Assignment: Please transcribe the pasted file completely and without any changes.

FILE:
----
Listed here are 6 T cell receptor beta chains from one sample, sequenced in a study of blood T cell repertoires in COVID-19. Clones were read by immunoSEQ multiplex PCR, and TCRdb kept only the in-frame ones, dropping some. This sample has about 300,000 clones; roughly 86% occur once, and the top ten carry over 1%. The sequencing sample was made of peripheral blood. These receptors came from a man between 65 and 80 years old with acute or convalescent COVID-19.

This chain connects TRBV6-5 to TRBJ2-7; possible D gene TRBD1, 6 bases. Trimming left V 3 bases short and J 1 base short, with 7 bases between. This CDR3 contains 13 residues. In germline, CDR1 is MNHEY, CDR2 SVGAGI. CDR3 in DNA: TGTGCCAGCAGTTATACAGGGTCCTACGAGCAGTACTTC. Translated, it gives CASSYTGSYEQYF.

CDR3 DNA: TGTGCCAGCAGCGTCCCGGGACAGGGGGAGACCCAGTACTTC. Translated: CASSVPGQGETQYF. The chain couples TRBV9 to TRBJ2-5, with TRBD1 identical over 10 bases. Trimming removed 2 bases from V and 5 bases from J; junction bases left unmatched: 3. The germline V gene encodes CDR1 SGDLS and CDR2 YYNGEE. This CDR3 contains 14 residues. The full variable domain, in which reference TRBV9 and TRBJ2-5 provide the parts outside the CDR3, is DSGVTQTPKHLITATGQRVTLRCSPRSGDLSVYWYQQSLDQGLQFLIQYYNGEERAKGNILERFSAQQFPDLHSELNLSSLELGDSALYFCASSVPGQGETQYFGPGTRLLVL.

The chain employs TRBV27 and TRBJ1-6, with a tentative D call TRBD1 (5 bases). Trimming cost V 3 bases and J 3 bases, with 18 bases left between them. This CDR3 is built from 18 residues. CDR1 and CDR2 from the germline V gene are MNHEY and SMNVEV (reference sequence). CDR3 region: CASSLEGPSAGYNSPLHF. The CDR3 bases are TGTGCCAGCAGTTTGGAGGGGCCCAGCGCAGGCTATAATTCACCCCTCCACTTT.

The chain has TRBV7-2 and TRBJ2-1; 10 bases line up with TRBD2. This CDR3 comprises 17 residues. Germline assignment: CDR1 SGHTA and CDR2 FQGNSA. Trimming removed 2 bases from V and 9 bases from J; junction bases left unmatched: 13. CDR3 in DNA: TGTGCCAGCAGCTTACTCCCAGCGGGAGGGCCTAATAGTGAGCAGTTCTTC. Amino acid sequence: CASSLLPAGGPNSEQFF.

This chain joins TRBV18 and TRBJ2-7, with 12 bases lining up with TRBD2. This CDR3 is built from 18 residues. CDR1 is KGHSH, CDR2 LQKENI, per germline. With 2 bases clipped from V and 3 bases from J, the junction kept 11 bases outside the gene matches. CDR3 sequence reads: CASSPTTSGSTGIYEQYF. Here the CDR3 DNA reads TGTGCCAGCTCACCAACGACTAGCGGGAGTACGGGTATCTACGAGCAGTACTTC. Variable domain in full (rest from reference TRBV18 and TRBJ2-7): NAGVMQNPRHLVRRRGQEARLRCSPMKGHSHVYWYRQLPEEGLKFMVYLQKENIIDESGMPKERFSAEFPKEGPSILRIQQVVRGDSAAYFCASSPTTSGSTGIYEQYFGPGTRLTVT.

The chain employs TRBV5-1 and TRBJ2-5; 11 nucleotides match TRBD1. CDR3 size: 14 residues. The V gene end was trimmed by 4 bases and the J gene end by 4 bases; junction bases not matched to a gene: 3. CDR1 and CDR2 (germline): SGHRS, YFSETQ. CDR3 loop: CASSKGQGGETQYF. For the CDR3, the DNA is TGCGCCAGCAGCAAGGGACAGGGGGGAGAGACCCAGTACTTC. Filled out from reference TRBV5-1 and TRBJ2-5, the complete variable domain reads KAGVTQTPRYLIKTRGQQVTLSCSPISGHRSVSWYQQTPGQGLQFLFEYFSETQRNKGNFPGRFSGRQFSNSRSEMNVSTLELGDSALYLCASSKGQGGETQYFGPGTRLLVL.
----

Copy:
Listed here are 6 T cell receptor beta chains from one sample, sequenced in a study of blood T cell repertoires in COVID-19. Clones were read by immunoSEQ multiplex PCR, and TCRdb kept only the in-frame ones, dropping some. This sample has about 300,000 clones; roughly 86% occur once, and the top ten carry over 1%. The sequencing sample was made of peripheral blood. These receptors came from a man between 65 and 80 years old with acute or convalescent COVID-19.

This chain connects TRBV6-5 to TRBJ2-7; possible D gene TRBD1, 6 bases. Trimming left V 3 bases short and J 1 base short, with 7 bases between. This CDR3 contains 13 residues. In germline, CDR1 is MNHEY, CDR2 SVGAGI. CDR3 in DNA: TGTGCCAGCAGTTATACAGGGTCCTACGAGCAGTACTTC. Translated, it gives CASSYTGSYEQYF.

CDR3 DNA: TGTGCCAGCAGCGTCCCGGGACAGGGGGAGACCCAGTACTTC. Translated: CASSVPGQGETQYF. The chain couples TRBV9 to TRBJ2-5, with TRBD1 identical over 10 bases. Trimming removed 2 bases from V and 5 bases from J; junction bases left unmatched: 3. The germline V gene encodes CDR1 SGDLS and CDR2 YYNGEE. This CDR3 contains 14 residues. The full variable domain, in which reference TRBV9 and TRBJ2-5 provide the parts outside the CDR3, is DSGVTQTPKHLITATGQRVTLRCSPRSGDLSVYWYQQSLDQGLQFLIQYYNGEERAKGNILERFSAQQFPDLHSELNLSSLELGDSALYFCASSVPGQGETQYFGPGTRLLVL.

The chain employs TRBV27 and TRBJ1-6, with a tentative D call TRBD1 (5 bases). Trimming cost V 3 bases and J 3 bases, with 18 bases left between them. This CDR3 is built from 18 residues. CDR1 and CDR2 from the germline V gene are MNHEY and SMNVEV (reference sequence). CDR3 region: CASSLEGPSAGYNSPLHF. The CDR3 bases are TGTGCCAGCAGTTTGGAGGGGCCCAGCGCAGGCTATAATTCACCCCTCCACTTT.

The chain has TRBV7-2 and TRBJ2-1; 10 bases line up with TRBD2. This CDR3 comprises 17 residues. Germline assignment: CDR1 SGHTA and CDR2 FQGNSA. Trimming removed 2 bases from V and 9 bases from J; junction bases left unmatched: 13. CDR3 in DNA: TGTGCCAGCAGCTTACTCCCAGCGGGAGGGCCTAATAGTGAGCAGTTCTTC. Amino acid sequence: CASSLLPAGGPNSEQFF.

This chain joins TRBV18 and TRBJ2-7, with 12 bases lining up with TRBD2. This CDR3 is built from 18 residues. CDR1 is KGHSH, CDR2 LQKENI, per germline. With 2 bases clipped from V and 3 bases from J, the junction kept 11 bases outside the gene matches. CDR3 sequence reads: CASSPTTSGSTGIYEQYF. Here the CDR3 DNA reads TGTGCCAGCTCACCAACGACTAGCGGGAGTACGGGTATCTACGAGCAGTACTTC. Variable domain in full (rest from reference TRBV18 and TRBJ2-7): NAGVMQNPRHLVRRRGQEARLRCSPMKGHSHVYWYRQLPEEGLKFMVYLQKENIIDESGMPKERFSAEFPKEGPSILRIQQVVRGDSAAYFCASSPTTSGSTGIYEQYFGPGTRLTVT.

The chain employs TRBV5-1 and TRBJ2-5; 11 nucleotides match TRBD1. CDR3 size: 14 residues. The V gene end was trimmed by 4 bases and the J gene end by 4 bases; junction bases not matched to a gene: 3. CDR1 and CDR2 (germline): SGHRS, YFSETQ. CDR3 loop: CASSKGQGGETQYF. For the CDR3, the DNA is TGCGCCAGCAGCAAGGGACAGGGGGGAGAGACCCAGTACTTC. Filled out from reference TRBV5-1 and TRBJ2-5, the complete variable domain reads KAGVTQTPRYLIKTRGQQVTLSCSPISGHRSVSWYQQTPGQGLQFLFEYFSETQRNKGNFPGRFSGRQFSNSRSEMNVSTLELGDSALYLCASSKGQGGETQYFGPGTRLLVL.